School of Veterinary and Life Sciences, Murdoch University, South Street, WA, 6050, G.Coombs@murdoch.edu.au
The Australian Group for Antimicrobial Resistance (AGAR) plays a unique role in the surveillance of antimicrobial resistance in Australia. It has a broad laboratory membership in all capital cities and in several regional areas. Established in 1986, AGAR is operated by the Australian Society for Antimicrobials and is funded by the Australian Commission on Safety and Quality in Health Care. Over the last thirty years AGAR has conducted major national surveys of resistance in Staphylococcus aureus, which have documented the spread of different clones of methicillin-resistant Staphylococcus aureus in Australian hospitals, Enterococcus, Enterobacteriacae, Streptococcus pneumoniae and Haemophilus influenza.
Initially a snapshot-based surveillance program, in 2013 AGAR commenced three ongoing sepsis programs: the Australian Staphylococcus Sepsis Outcome Program (ASSOP), the Australian Enterococcus Sepsis Outcome Program (AESOP), and the Australian Gram Negative Sepsis Outcome Program (GnSOP). The programs are continuous and include the molecular characterisation of isolates performed by the two AGAR reference laboratories located at Murdoch University (ASSOP and AESOP) and University of Adelaide (GnSOP). As the sepsis programs are similar to those performed by the European Antimicrobial Resistance Surveillance Network (EARS-Net), comparison of Australia’s antimicrobial resistance prevalence with many European countries can be made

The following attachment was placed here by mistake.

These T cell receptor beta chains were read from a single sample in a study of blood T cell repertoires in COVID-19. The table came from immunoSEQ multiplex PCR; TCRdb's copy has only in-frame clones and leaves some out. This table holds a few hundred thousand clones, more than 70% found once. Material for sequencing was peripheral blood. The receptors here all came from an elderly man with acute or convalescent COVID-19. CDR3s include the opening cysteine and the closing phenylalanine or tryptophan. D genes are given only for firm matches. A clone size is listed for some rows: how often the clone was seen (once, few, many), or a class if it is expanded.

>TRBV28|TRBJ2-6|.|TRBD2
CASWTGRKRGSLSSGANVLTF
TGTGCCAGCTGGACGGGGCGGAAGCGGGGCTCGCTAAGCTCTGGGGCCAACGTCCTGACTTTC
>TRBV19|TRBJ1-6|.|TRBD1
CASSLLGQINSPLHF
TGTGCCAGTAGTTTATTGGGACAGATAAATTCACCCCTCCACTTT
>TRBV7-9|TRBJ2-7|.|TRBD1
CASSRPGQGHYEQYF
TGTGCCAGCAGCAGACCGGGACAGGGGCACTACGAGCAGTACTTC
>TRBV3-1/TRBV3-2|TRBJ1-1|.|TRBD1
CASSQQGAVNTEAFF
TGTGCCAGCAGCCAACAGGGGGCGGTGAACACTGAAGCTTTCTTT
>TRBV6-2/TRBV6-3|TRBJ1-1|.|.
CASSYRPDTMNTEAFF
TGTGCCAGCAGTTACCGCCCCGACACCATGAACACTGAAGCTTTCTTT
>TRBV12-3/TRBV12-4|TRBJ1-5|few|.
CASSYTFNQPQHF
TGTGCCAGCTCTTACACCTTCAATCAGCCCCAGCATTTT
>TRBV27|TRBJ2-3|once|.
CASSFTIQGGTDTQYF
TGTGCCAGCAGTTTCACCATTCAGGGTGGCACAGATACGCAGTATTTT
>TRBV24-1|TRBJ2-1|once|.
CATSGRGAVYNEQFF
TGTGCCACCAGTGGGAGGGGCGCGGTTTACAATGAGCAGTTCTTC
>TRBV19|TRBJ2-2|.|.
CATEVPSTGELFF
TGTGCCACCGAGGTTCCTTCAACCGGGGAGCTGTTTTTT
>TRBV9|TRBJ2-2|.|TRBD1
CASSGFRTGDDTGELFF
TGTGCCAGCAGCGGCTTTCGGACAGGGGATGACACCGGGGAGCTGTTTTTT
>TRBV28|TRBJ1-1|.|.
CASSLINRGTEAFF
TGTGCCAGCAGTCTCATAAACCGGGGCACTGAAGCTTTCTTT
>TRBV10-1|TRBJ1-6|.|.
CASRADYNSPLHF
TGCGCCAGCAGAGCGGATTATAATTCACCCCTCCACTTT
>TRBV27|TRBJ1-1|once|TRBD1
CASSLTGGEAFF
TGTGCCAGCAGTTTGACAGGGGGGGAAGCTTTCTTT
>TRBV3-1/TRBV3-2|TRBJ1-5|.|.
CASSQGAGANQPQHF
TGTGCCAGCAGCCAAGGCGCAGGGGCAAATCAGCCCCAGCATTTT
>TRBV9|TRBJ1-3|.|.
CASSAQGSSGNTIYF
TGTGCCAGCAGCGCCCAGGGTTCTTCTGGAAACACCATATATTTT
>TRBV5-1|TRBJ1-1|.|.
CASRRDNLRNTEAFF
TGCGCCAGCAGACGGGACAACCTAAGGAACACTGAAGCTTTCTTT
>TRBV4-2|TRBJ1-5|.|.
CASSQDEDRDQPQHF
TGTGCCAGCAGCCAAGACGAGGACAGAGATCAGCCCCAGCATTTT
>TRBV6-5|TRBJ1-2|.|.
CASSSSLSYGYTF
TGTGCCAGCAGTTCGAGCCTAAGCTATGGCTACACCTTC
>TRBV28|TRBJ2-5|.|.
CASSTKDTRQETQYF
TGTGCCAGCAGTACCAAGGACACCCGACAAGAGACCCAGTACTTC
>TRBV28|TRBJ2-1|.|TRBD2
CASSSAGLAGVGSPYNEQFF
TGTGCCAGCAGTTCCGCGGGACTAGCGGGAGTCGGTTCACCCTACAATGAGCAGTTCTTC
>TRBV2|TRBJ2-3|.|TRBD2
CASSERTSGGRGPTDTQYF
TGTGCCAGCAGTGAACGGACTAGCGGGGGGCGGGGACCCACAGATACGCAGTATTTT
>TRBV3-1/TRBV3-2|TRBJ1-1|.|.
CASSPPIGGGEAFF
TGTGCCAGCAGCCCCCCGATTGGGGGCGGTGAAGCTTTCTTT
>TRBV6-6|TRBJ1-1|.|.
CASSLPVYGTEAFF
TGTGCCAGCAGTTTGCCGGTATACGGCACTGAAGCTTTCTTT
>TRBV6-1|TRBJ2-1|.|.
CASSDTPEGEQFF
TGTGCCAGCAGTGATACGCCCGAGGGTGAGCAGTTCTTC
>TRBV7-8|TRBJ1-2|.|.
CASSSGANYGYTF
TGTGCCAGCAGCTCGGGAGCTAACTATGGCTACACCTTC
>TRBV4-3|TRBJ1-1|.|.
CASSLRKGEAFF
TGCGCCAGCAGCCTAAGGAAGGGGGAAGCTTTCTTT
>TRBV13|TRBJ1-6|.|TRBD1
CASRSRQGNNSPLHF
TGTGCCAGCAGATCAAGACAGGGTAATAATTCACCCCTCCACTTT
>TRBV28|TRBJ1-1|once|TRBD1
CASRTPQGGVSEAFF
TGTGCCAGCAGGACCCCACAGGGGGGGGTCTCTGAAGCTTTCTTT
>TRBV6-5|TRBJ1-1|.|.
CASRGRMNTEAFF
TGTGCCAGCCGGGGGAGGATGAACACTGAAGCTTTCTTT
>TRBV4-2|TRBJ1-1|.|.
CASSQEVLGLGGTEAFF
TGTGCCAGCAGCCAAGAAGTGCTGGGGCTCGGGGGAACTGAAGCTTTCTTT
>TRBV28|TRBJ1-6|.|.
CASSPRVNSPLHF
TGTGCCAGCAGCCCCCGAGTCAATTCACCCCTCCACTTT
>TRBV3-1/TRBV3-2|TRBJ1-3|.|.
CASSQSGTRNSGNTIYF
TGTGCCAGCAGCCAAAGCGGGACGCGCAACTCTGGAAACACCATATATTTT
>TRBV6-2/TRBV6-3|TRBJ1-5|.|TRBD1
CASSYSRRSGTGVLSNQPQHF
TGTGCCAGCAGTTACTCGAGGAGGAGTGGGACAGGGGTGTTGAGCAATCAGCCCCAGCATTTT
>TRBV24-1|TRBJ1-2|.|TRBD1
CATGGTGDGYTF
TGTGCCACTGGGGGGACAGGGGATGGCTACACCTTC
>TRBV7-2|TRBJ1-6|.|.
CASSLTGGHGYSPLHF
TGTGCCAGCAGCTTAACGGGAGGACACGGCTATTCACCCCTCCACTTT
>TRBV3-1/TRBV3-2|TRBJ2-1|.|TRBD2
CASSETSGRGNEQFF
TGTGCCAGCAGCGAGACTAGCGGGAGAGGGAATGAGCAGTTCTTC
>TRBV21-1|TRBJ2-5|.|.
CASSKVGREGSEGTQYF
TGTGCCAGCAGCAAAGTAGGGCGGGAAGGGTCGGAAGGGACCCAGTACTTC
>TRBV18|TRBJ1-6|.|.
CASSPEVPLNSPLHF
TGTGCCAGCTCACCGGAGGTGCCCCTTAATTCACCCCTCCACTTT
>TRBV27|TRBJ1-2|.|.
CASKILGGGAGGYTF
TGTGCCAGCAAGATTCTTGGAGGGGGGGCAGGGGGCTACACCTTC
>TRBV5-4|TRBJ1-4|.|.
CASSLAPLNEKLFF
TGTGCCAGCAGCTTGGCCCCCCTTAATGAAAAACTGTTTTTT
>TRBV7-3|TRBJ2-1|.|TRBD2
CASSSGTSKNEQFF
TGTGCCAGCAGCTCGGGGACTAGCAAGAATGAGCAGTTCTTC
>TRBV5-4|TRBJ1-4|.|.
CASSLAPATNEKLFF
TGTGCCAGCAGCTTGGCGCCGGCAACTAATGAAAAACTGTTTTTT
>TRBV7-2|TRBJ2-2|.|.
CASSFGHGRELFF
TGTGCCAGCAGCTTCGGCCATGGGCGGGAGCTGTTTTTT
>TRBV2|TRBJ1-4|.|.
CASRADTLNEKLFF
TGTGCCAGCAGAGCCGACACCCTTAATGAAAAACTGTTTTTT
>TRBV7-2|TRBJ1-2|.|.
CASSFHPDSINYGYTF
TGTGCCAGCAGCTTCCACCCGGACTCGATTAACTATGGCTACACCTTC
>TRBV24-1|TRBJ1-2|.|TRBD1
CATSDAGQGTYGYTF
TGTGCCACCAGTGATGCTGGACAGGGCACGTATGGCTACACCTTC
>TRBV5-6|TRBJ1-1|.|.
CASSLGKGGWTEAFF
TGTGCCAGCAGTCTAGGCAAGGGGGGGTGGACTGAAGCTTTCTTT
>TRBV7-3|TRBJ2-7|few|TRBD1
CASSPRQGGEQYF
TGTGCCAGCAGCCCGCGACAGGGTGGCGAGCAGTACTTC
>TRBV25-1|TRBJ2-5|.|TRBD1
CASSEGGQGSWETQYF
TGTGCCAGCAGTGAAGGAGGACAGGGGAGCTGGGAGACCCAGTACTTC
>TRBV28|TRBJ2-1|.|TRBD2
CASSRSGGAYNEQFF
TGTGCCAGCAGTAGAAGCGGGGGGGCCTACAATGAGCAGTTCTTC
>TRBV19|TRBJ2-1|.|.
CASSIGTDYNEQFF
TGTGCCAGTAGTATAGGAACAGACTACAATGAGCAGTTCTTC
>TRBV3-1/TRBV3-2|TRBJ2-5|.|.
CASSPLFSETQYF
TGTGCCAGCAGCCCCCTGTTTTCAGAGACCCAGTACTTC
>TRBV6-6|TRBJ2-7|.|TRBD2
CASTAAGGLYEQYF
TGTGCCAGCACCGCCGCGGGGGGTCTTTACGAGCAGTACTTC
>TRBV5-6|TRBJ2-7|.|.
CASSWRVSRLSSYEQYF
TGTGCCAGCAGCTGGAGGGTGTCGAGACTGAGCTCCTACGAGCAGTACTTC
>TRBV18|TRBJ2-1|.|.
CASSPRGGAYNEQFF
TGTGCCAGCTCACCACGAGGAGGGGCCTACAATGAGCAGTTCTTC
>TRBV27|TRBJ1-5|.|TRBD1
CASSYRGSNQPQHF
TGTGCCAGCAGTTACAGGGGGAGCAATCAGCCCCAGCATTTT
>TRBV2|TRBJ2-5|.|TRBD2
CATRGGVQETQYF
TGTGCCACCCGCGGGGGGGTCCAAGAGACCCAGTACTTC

The surveillance programs performed by AGAR have provided Australia a unique perspective on emerging patterns of resistance in key pathogens. The use of an active surveillance strategy with standard methodology has produced data accurately reflecting the changing prevalence of antimicrobial resistance in Australia’s major hospitals as well as in the community